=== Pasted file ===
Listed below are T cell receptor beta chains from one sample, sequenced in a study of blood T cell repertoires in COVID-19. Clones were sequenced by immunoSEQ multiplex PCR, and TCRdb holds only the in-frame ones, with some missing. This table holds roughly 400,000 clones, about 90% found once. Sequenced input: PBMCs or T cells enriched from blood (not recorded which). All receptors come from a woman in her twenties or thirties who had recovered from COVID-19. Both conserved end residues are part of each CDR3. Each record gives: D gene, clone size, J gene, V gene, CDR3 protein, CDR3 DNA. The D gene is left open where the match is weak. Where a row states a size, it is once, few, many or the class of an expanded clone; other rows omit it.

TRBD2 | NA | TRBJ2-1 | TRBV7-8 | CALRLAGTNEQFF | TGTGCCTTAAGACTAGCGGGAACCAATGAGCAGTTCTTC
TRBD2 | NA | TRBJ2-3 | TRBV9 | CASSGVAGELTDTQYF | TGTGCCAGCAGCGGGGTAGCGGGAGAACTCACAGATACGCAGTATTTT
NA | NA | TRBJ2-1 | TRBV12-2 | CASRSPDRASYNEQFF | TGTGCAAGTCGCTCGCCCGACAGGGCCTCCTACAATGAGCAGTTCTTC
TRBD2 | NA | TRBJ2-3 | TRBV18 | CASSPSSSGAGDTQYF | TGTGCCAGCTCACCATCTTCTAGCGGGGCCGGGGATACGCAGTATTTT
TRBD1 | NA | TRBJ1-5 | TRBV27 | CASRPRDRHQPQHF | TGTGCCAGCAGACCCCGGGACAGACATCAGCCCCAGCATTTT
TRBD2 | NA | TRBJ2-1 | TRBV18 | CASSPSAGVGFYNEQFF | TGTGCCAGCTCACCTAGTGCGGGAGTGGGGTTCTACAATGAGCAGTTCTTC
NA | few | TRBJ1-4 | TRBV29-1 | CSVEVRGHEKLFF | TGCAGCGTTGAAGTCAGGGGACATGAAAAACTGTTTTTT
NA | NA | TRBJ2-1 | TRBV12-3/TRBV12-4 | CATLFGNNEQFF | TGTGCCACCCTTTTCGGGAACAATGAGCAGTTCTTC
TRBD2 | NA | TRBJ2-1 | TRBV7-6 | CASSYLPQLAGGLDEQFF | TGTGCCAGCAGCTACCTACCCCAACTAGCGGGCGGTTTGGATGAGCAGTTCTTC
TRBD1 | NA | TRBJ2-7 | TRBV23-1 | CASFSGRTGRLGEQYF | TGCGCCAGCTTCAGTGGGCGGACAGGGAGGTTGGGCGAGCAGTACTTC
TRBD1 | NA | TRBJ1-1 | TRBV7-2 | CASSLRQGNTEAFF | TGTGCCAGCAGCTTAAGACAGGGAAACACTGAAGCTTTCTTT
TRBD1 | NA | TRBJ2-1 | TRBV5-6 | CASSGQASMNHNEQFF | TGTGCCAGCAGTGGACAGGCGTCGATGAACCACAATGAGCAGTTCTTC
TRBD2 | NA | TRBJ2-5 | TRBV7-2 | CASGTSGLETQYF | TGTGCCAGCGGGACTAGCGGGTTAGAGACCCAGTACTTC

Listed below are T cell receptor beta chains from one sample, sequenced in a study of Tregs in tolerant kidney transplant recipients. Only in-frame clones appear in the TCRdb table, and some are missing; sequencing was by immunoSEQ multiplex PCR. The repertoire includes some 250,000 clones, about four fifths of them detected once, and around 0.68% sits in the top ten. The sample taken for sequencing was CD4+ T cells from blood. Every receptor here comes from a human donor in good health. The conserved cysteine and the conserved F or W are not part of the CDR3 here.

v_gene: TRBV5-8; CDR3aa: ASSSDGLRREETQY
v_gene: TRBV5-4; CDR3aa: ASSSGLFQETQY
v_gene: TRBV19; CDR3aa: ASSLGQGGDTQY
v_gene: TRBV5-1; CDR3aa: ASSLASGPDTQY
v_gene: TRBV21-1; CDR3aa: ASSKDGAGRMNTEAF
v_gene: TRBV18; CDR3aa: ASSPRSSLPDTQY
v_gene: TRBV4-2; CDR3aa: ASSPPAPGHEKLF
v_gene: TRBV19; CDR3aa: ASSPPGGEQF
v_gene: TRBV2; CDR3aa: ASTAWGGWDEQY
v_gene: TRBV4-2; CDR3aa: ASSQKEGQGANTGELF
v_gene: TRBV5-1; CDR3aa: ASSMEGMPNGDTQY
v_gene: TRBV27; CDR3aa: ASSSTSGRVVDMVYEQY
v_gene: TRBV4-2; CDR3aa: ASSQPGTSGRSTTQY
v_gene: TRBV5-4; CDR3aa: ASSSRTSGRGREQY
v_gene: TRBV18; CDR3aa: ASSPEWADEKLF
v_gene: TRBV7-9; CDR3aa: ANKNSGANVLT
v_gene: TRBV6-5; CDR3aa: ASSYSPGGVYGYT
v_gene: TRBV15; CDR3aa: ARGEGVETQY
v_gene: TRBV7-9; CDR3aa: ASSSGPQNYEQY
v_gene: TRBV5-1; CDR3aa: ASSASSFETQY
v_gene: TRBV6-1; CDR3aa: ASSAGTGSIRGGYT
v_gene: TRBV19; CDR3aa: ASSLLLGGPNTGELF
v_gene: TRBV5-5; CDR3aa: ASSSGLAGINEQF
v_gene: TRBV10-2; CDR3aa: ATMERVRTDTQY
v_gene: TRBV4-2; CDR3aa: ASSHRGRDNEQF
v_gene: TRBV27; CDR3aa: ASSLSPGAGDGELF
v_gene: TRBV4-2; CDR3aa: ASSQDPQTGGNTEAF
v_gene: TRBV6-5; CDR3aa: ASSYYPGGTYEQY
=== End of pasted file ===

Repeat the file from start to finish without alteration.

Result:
Listed below are T cell receptor beta chains from one sample, sequenced in a study of blood T cell repertoires in COVID-19. Clones were sequenced by immunoSEQ multiplex PCR, and TCRdb holds only the in-frame ones, with some missing. This table holds roughly 400,000 clones, about 90% found once. Sequenced input: PBMCs or T cells enriched from blood (not recorded which). All receptors come from a woman in her twenties or thirties who had recovered from COVID-19. Both conserved end residues are part of each CDR3. Each record gives: D gene, clone size, J gene, V gene, CDR3 protein, CDR3 DNA. The D gene is left open where the match is weak. Where a row states a size, it is once, few, many or the class of an expanded clone; other rows omit it.

TRBD2 | NA | TRBJ2-1 | TRBV7-8 | CALRLAGTNEQFF | TGTGCCTTAAGACTAGCGGGAACCAATGAGCAGTTCTTC
TRBD2 | NA | TRBJ2-3 | TRBV9 | CASSGVAGELTDTQYF | TGTGCCAGCAGCGGGGTAGCGGGAGAACTCACAGATACGCAGTATTTT
NA | NA | TRBJ2-1 | TRBV12-2 | CASRSPDRASYNEQFF | TGTGCAAGTCGCTCGCCCGACAGGGCCTCCTACAATGAGCAGTTCTTC
TRBD2 | NA | TRBJ2-3 | TRBV18 | CASSPSSSGAGDTQYF | TGTGCCAGCTCACCATCTTCTAGCGGGGCCGGGGATACGCAGTATTTT
TRBD1 | NA | TRBJ1-5 | TRBV27 | CASRPRDRHQPQHF | TGTGCCAGCAGACCCCGGGACAGACATCAGCCCCAGCATTTT
TRBD2 | NA | TRBJ2-1 | TRBV18 | CASSPSAGVGFYNEQFF | TGTGCCAGCTCACCTAGTGCGGGAGTGGGGTTCTACAATGAGCAGTTCTTC
NA | few | TRBJ1-4 | TRBV29-1 | CSVEVRGHEKLFF | TGCAGCGTTGAAGTCAGGGGACATGAAAAACTGTTTTTT
NA | NA | TRBJ2-1 | TRBV12-3/TRBV12-4 | CATLFGNNEQFF | TGTGCCACCCTTTTCGGGAACAATGAGCAGTTCTTC
TRBD2 | NA | TRBJ2-1 | TRBV7-6 | CASSYLPQLAGGLDEQFF | TGTGCCAGCAGCTACCTACCCCAACTAGCGGGCGGTTTGGATGAGCAGTTCTTC
TRBD1 | NA | TRBJ2-7 | TRBV23-1 | CASFSGRTGRLGEQYF | TGCGCCAGCTTCAGTGGGCGGACAGGGAGGTTGGGCGAGCAGTACTTC
TRBD1 | NA | TRBJ1-1 | TRBV7-2 | CASSLRQGNTEAFF | TGTGCCAGCAGCTTAAGACAGGGAAACACTGAAGCTTTCTTT
TRBD1 | NA | TRBJ2-1 | TRBV5-6 | CASSGQASMNHNEQFF | TGTGCCAGCAGTGGACAGGCGTCGATGAACCACAATGAGCAGTTCTTC
TRBD2 | NA | TRBJ2-5 | TRBV7-2 | CASGTSGLETQYF | TGTGCCAGCGGGACTAGCGGGTTAGAGACCCAGTACTTC

Listed below are T cell receptor beta chains from one sample, sequenced in a study of Tregs in tolerant kidney transplant recipients. Only in-frame clones appear in the TCRdb table, and some are missing; sequencing was by immunoSEQ multiplex PCR. The repertoire includes some 250,000 clones, about four fifths of them detected once, and around 0.68% sits in the top ten. The sample taken for sequencing was CD4+ T cells from blood. Every receptor here comes from a human donor in good health. The conserved cysteine and the conserved F or W are not part of the CDR3 here.

v_gene: TRBV5-8; CDR3aa: ASSSDGLRREETQY
v_gene: TRBV5-4; CDR3aa: ASSSGLFQETQY
v_gene: TRBV19; CDR3aa: ASSLGQGGDTQY
v_gene: TRBV5-1; CDR3aa: ASSLASGPDTQY
v_gene: TRBV21-1; CDR3aa: ASSKDGAGRMNTEAF
v_gene: TRBV18; CDR3aa: ASSPRSSLPDTQY
v_gene: TRBV4-2; CDR3aa: ASSPPAPGHEKLF
v_gene: TRBV19; CDR3aa: ASSPPGGEQF
v_gene: TRBV2; CDR3aa: ASTAWGGWDEQY
v_gene: TRBV4-2; CDR3aa: ASSQKEGQGANTGELF
v_gene: TRBV5-1; CDR3aa: ASSMEGMPNGDTQY
v_gene: TRBV27; CDR3aa: ASSSTSGRVVDMVYEQY
v_gene: TRBV4-2; CDR3aa: ASSQPGTSGRSTTQY
v_gene: TRBV5-4; CDR3aa: ASSSRTSGRGREQY
v_gene: TRBV18; CDR3aa: ASSPEWADEKLF
v_gene: TRBV7-9; CDR3aa: ANKNSGANVLT
v_gene: TRBV6-5; CDR3aa: ASSYSPGGVYGYT
v_gene: TRBV15; CDR3aa: ARGEGVETQY
v_gene: TRBV7-9; CDR3aa: ASSSGPQNYEQY
v_gene: TRBV5-1; CDR3aa: ASSASSFETQY
v_gene: TRBV6-1; CDR3aa: ASSAGTGSIRGGYT
v_gene: TRBV19; CDR3aa: ASSLLLGGPNTGELF
v_gene: TRBV5-5; CDR3aa: ASSSGLAGINEQF
v_gene: TRBV10-2; CDR3aa: ATMERVRTDTQY
v_gene: TRBV4-2; CDR3aa: ASSHRGRDNEQF
v_gene: TRBV27; CDR3aa: ASSLSPGAGDGELF
v_gene: TRBV4-2; CDR3aa: ASSQDPQTGGNTEAF
v_gene: TRBV6-5; CDR3aa: ASSYYPGGTYEQY